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    Man echo is not complete!


    Hi;

    Why don't I get any information of -e for example? How a can I get full informaiton on something, echo for example?


    192-128-7-3:~ pqwmdg1$ man echo

    ECHO(1) BSD General Commands Manual ECHO(1)

    NAME
    echo -- write arguments to the standard output

    SYNOPSIS
    echo [-n] [string ...]

    DESCRIPTION
    The echo utility writes any specified operands, separated by single blank (` ') characters and followed by a newline (`\n') character, to the standard out-
    put.

    The following option is available:

    -n Do not print the trailing newline character. This may also be achieved by appending `\c' to the end of the string, as is done by iBCS2 compatible
    systems. Note that this option as well as the effect of `\c' are implementation-defined in IEEE Std 1003.1-2001 (``POSIX.1'') as amended by Cor.
    1-2002. Applications aiming for maximum portability are strongly encouraged to use printf(1) to suppress the newline character.

    Some shells may provide a builtin echo command which is similar or identical to this utility. Most notably, the builtin echo in sh(1) does not accept the
    -n option. Consult the builtin(1) manual page.

    EXIT STATUS
    The echo utility exits 0 on success, and >0 if an error occurs.

    SEE ALSO
    builtin(1), csh(1), printf(1), sh(1)

    STANDARDS
    The echo utility conforms to IEEE Std 1003.1-2001 (``POSIX.1'') as amended by Cor. 1-2002.

    BSD April 12, 2003 BSD
    (END)
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    Because different versions of *nix have different commands/options - standards, dontcha just love 'em, so many to choose from!
    Try this
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    Originally Posted by SimonJM
    Because different versions of *nix have different commands/options - standards, dontcha just love 'em, so many to choose from!
    Try this
    Hi

    Yes I understand, it would have made more sense if it was in the manual since it is a working feature
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    Devshed God 1st Plane (5500 - 5999 posts)

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    Some of the basic things like echo may be built into the shell rather than being a separate program also, in which case you need to check the shell's man page. For instance, if you use bash:
    http://linux.die.net/man/1/bash

    Do a search for 'echo' and you'll find it, roughly 3/4 the way down.
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    Originally Posted by kicken
    Some of the basic things like echo may be built into the shell rather than being a separate program also, in which case you need to check the shell's man page. For instance, if you use bash:
    http://linux.die.net/man/1/bash

    Do a search for 'echo' and you'll find it, roughly 3/4 the way down.
    Thanks Kick;

    Just wondering if you could tell me about this as well:
    Code:
    grep '714' file > file2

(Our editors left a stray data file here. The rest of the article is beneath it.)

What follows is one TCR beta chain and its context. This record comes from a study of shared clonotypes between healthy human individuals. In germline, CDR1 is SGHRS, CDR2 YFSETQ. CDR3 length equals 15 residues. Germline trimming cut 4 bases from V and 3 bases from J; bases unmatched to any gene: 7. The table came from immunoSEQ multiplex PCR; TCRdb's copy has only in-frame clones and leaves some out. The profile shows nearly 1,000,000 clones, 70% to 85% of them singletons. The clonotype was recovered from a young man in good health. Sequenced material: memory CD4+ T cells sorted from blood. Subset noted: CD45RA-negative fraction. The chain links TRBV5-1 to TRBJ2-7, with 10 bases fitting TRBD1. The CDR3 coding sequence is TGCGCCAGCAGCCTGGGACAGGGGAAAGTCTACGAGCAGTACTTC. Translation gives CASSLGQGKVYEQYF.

This finds any line including p and copies it to file2.

    But the explaination says:
    redirecting standard output to file2
    It is copying and saving! Isn't it? Why does it say redirect in the manual?

    Thanks
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    Originally Posted by English Breakfast Tea
    Why does it say redirect in the manual?
    Because that is what it does, it redirects the output. Normally the STDOUT stream is printed out on your terminal screen. When you use > you're telling the shell to send the stream to a file rather than print it out on screen.
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    Originally Posted by kicken
    Because that is what it does, it redirects the output. Normally the STDOUT stream is printed out on your terminal screen. When you use > you're telling the shell to send the stream to a file rather than print it out on screen.
    Um, to me it is just explaining copy and "save" to another file.

    Does it make sense to you? You know what I mean?
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    Most everything in *nix is a 'file': how the system sees it disks, it's intenet connection and, of course, files. It is down to the process that uses the file in question as to what it will do. This is waht makes *nix quite so flexible.
    Your running shell has, by default, 3 open files associated with it, with file numbers 0, 1 and 2 which are for input, output and error reporting (STDIN, STDOUT and STDERR).
    By default they are: STDIN reads from keyboard, STDOUT and STDERR print to screen.

    You can pipe the outputs into another command (using the | symbol) to have the STDOUT of one process read as the STDIN of the next in the chain: proc1 | proc2. That means that instead of getting the input from the user via the keyboard proc2 will take it from the output mase by proc1.

    You can redirect the output - send it to another file. Note the difference here - send to a file, not another process! By using the basic redirect option (the > symbol) you can send the output of a process to another file: proc1 > file1. Than means instead of you seeing the output on screen it will, instead, be sent to a file called file1. If that file exists it will be over-written and if it does not exist it will be created.
    The moon on the one hand, the dawn on the other:
    The moon is my sister, the dawn is my brother.
    The moon on my left and the dawn on my right.
    My brother, good morning: my sister, good night.
    -- Hilaire Belloc

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